More than 3 in 5 people in the UK are worried the high street will disappear over the next ten years.
This is according to a report by KIS Finance which surveyed 1,000 consumers in the UK.
It found that the increasing number of big-name store closures was the cause of the fears.
Food, beverage, value and fashion brands are predicted to be the biggest victims because of online competition which has been pushed by convenience.
Consumers said if high streets had free parking and easy accessibility, they would be more likely to shop in store.
Holly Andrews, managing director at KIS Finance commented: “With store closures flooding our newsfeeds recently, we were interested to find out what the future holds for the high street and how consumers’ shopping habits might affect retailers’ footfall. It is obvious from our research that people do still like going into store to shop, but it just isn’t as accessible as online shopping is.
“To save the high street many retailers need to ensure that they are thinking innovatively about how to draw customers in with clearer in-store stock checks, more staff and extended hours during busy periods. The reason why so many retailers are struggling with their stores is because consumer shopping habits are changing and the high street needs to change with it, creating a more community led atmosphere with more accessibility and variety for everyone.”
Northern cities and Scotland have been worst hit by store closures so far, but people are anticipating there will be many more to come.
James Child, retail analyst at EG and a partner in the work, said: “It is quite likely that there will be a continuation, if not an increase of the negative headlines in retail. The raft of CVA’s and administrations in the sector has culminated in an expected 1,600 store closures across the UK, with over 18 million square foot of prime retail real estate vacated.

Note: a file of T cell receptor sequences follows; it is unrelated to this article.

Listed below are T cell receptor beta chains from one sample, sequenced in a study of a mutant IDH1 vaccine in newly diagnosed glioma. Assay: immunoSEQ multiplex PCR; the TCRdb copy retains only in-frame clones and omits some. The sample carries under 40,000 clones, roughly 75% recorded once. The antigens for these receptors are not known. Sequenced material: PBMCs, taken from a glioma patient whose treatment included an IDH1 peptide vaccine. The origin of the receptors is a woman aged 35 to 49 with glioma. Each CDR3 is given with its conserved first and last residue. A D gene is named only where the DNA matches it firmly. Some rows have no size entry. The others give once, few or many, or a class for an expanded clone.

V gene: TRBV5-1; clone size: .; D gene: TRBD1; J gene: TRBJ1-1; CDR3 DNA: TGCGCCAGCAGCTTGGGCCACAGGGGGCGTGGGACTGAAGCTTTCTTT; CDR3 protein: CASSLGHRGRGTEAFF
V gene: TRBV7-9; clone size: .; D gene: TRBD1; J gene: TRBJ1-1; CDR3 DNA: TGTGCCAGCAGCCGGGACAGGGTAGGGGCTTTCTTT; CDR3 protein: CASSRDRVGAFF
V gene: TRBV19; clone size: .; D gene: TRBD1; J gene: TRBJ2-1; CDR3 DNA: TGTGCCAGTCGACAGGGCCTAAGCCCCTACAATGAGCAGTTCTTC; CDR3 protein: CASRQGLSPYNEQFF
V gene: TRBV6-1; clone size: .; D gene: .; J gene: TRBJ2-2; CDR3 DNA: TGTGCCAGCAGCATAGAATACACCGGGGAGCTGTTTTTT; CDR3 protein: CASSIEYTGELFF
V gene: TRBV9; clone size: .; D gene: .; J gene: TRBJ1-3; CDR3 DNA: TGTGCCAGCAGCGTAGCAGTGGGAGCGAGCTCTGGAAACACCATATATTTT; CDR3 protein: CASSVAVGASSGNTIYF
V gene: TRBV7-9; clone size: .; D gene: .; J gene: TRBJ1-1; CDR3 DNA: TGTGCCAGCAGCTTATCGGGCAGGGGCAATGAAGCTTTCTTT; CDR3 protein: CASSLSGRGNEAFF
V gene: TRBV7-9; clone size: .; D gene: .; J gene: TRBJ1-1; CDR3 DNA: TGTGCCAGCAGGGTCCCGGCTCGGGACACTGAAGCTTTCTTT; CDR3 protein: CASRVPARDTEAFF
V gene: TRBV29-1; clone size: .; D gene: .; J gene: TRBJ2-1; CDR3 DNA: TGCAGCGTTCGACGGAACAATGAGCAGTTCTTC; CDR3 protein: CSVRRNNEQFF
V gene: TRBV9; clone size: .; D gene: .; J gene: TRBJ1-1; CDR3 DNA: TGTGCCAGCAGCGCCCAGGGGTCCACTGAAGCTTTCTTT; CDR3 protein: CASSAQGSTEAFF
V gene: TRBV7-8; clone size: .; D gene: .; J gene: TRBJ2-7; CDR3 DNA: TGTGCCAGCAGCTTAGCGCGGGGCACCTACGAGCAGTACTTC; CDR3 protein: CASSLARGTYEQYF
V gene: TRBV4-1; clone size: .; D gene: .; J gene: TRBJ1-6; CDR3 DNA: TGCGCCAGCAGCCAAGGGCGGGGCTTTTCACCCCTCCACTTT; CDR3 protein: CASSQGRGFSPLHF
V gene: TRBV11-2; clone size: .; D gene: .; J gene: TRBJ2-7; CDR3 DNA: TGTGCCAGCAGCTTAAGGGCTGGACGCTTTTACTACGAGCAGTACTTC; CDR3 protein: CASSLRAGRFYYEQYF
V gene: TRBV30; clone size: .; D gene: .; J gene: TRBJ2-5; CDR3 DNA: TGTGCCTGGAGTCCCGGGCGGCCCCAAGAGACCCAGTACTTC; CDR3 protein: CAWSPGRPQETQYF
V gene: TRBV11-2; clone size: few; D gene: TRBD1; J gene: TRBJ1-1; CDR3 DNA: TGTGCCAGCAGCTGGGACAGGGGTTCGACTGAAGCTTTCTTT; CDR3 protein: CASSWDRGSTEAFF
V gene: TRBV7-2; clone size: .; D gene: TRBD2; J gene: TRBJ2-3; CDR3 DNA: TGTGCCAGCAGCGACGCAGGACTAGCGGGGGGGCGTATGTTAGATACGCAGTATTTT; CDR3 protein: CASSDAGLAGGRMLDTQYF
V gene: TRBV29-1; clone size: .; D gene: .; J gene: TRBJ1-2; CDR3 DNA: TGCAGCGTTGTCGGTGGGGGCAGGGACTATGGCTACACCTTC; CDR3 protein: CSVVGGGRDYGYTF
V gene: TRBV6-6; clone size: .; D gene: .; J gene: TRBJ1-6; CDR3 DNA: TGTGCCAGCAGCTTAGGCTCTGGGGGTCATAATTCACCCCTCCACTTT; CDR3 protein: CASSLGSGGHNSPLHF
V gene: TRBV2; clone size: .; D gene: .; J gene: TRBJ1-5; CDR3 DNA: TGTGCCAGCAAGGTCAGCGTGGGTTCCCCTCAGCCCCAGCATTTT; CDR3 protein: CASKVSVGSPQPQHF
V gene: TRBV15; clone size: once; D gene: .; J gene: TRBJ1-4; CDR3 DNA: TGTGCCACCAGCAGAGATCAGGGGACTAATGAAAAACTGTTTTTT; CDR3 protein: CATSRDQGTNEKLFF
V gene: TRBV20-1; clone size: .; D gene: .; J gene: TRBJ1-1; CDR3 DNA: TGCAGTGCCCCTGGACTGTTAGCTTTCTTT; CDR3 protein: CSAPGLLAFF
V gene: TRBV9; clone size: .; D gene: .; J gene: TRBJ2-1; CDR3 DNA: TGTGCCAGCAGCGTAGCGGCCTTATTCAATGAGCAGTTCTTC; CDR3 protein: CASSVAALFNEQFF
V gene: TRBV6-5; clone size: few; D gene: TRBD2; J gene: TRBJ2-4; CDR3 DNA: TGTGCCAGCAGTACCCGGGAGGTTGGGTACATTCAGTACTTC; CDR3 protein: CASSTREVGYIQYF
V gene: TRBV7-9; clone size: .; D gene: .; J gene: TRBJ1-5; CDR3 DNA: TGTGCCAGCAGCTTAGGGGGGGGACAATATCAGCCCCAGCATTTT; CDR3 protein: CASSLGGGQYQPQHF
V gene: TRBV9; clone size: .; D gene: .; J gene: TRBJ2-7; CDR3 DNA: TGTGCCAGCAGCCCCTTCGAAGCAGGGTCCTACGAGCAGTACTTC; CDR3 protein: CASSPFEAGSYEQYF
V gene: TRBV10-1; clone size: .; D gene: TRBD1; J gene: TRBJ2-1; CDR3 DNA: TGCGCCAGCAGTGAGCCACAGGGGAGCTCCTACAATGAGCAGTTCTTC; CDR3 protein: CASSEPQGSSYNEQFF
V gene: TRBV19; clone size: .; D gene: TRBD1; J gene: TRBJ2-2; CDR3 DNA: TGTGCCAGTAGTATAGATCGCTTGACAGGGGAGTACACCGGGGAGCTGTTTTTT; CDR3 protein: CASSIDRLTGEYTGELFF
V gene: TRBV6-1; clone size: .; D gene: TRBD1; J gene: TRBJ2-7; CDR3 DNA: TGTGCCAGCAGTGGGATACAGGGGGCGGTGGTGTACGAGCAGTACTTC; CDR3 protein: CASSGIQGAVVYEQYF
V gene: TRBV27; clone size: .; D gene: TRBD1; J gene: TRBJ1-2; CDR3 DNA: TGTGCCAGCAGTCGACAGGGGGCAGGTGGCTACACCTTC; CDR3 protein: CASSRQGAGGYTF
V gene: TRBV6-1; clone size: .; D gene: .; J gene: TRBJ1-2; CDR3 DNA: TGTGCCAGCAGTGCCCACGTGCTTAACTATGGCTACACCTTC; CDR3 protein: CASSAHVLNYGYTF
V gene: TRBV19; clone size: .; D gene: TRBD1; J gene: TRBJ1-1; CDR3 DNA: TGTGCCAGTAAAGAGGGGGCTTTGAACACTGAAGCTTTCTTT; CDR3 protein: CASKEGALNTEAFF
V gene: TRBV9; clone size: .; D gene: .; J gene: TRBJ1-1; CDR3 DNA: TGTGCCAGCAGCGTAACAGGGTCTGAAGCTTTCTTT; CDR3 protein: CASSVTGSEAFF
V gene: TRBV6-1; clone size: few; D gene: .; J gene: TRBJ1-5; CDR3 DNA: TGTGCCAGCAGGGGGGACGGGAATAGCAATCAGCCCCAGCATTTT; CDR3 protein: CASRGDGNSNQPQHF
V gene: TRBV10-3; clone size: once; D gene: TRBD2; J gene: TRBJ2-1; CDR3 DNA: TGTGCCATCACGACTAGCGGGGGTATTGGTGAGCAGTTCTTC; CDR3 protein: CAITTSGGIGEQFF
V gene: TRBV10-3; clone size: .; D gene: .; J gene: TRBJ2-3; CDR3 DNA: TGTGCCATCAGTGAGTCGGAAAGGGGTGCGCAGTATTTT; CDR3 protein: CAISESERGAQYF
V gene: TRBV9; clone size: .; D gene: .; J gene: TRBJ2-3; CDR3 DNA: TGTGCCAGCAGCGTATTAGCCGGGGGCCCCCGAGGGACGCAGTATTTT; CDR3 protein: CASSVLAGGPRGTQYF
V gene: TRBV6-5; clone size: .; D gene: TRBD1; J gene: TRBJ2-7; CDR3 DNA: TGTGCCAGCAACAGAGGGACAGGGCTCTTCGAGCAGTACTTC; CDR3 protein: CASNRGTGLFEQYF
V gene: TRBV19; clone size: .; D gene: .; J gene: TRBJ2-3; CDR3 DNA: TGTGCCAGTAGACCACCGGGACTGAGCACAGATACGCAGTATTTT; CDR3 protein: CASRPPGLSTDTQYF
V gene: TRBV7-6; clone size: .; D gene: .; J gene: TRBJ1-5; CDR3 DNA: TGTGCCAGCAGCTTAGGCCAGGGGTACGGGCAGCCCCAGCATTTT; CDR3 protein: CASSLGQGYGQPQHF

“When we break down the events of 2018 there are some trends which appear to be continuing into 2019 – due to fragile trading conditions and economic uncertainty. There are certain sub-sectors that will face more pressure than others. The fallout from department stores will continue at pace, following the problems with House of Fraser last year, and now with the future of Debenhams at risk.”
He added: “Food and beverage, value and fashion brands will come under more strain as over stretched markets begin to weed out weaker offers as retail Darwinism bites.”
As part of its research, KIS mapped out which cities had been hit the hardest by the major store closures of the last year, including those announced already in 2019 such as M&S and Patisserie Valerie. This revealed northern cities such as Leeds and Glasgow had been hit far harder than their southern counterparts.